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Surprise move! Wall Street urges quick 5-year US note buy amid rate cut buzz

Wall Street urges quick 5-year US note buy

Two major financial institutions on Wall Street are advising investors to consider buying five-year US notes following their most significant decline since May last week. Morgan Stanley, optimistic about a potential rebound in Treasuries, anticipates that forthcoming data in the coming weeks might surprise on the downside.

Meanwhile, JPMorgan recommends investors acquire five-year notes, highlighting that yields have reached levels not seen since December. However, they caution against overly aggressive market expectations for early central bank interest-rate cuts as Bloomberg reports.

According to analysts, including Matthew Hornbach, the global head of macro strategy at Morgan Stanley, the recent downturn presents an opportune moment to make strategic purchases. They assert, "This is 'the dip' we have been looking to buy," attributing the potential decline in US activity data in February to reduced fiscal support and harsher weather conditions.

The previous week witnessed a notable 22 basis points increase in five-year US yields, the most significant since the period ending on May 19. Traders, responding to diminished expectations of Federal Reserve (Fed) interest-rate cuts this year, drove this surge.

Pushback from central bank officials and positive retail sales data led to a substantial drop in the odds of a March reduction, falling to nearly 40% by the end of the week. Currently, the market foresees five quarter-point cuts from the Fed in the year ahead, compared to initial projections of six-to-seven reductions on January 12.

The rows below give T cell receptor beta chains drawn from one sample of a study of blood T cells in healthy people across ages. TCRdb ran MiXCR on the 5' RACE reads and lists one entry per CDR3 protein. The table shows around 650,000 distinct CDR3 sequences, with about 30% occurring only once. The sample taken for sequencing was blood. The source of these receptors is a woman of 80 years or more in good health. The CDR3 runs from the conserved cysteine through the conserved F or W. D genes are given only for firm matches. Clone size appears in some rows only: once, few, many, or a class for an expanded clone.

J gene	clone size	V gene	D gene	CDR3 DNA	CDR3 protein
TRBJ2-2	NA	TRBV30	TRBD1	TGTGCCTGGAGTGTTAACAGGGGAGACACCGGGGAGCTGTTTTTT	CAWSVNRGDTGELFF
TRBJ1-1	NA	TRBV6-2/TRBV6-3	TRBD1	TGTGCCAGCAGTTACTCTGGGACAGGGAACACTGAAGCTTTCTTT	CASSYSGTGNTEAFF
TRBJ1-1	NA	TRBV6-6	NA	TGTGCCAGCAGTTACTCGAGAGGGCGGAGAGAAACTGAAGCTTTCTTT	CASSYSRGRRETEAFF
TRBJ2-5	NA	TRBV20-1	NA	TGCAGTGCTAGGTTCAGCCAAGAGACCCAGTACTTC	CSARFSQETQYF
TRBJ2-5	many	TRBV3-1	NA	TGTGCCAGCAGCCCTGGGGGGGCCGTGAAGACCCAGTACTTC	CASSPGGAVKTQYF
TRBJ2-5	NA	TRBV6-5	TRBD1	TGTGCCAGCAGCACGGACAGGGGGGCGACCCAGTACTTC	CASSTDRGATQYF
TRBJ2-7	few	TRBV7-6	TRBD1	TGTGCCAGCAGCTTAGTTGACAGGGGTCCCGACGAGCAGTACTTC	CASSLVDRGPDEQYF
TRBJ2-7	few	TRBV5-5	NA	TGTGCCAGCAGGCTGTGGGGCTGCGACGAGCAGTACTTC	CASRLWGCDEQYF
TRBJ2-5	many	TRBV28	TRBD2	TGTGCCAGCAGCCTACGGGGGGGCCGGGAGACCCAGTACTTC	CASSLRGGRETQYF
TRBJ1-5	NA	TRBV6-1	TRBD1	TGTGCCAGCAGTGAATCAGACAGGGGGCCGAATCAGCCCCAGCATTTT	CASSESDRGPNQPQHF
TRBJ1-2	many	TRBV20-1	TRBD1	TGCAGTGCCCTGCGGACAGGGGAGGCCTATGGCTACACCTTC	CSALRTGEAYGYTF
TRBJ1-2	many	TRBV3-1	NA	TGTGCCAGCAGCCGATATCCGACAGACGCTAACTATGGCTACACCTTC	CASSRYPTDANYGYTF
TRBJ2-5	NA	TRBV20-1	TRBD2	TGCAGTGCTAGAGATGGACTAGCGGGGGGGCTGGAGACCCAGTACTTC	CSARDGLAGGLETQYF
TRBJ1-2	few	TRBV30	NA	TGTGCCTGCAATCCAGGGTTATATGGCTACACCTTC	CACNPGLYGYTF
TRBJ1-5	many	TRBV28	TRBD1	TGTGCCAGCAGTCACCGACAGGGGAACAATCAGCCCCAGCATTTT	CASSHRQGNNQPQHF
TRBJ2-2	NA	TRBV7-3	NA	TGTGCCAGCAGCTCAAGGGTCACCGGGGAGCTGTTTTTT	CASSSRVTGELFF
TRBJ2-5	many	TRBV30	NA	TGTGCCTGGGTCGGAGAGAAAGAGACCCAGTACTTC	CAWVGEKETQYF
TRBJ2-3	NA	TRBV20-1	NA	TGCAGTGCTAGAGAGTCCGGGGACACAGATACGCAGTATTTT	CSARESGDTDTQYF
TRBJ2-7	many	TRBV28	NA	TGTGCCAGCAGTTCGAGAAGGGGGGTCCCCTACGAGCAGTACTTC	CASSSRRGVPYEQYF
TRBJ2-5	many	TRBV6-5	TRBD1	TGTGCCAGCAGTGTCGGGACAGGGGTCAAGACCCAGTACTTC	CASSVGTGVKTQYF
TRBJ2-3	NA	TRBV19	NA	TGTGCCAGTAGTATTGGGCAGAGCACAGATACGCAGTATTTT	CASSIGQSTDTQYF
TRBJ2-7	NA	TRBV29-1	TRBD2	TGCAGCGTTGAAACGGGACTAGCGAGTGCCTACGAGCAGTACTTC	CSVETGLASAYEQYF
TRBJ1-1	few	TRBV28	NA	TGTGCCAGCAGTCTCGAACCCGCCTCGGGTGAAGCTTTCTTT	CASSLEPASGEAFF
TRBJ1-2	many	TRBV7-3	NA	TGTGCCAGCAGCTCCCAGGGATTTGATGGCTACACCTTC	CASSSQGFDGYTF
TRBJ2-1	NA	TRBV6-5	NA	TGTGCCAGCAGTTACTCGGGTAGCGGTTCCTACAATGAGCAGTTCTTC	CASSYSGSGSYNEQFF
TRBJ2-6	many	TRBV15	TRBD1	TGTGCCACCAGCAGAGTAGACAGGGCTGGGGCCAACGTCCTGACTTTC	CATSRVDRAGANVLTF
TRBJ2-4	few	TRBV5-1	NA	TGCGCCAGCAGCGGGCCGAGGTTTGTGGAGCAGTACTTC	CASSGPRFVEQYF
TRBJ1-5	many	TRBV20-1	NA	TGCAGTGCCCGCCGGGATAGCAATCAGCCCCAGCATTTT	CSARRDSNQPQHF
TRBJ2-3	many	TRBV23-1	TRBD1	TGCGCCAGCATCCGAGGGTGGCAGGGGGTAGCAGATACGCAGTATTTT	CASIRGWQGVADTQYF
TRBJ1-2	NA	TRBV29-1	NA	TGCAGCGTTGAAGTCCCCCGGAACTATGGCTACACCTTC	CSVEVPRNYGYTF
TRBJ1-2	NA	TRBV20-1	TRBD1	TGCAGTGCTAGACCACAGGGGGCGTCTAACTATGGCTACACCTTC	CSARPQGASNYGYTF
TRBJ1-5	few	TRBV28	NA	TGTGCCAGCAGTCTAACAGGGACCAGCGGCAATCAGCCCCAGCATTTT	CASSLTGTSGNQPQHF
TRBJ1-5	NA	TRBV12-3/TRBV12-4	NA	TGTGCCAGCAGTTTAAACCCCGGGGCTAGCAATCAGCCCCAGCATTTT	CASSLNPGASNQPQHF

Upcoming Treasury debt auctions, scheduled to include two-, five-, and seven-year notes starting on Tuesday, may exert upward pressure on yields for these market segments. Simultaneously, the bond market faces uncertainties tied to the first reading of US fourth-quarter gross domestic product on Thursday, expected to showcase the strongest consecutive growth since 2021. The Fed's preferred gauge of underlying inflation, due on Friday, is projected to reveal an 11th consecutive month of diminishing annual price growth.

Analysts suggest that this data may reinforce the possibility of the Fed achieving its stated objective of a soft landing, providing room for interest-rate cuts this year. Despite this, Treasuries are experiencing volatility due to uncertainties regarding the timing and pace of the anticipated easing cycle.

JPMorgan predicts the first Fed cut to occur in June, differing from the fully priced-in May move as per swaps contracts. Morgan Stanley, on the other hand, foresees heightened attention on central banks in both the US and Europe in mid-March, with markets anticipating at least one rate cut by the northern hemisphere spring for most central banks.


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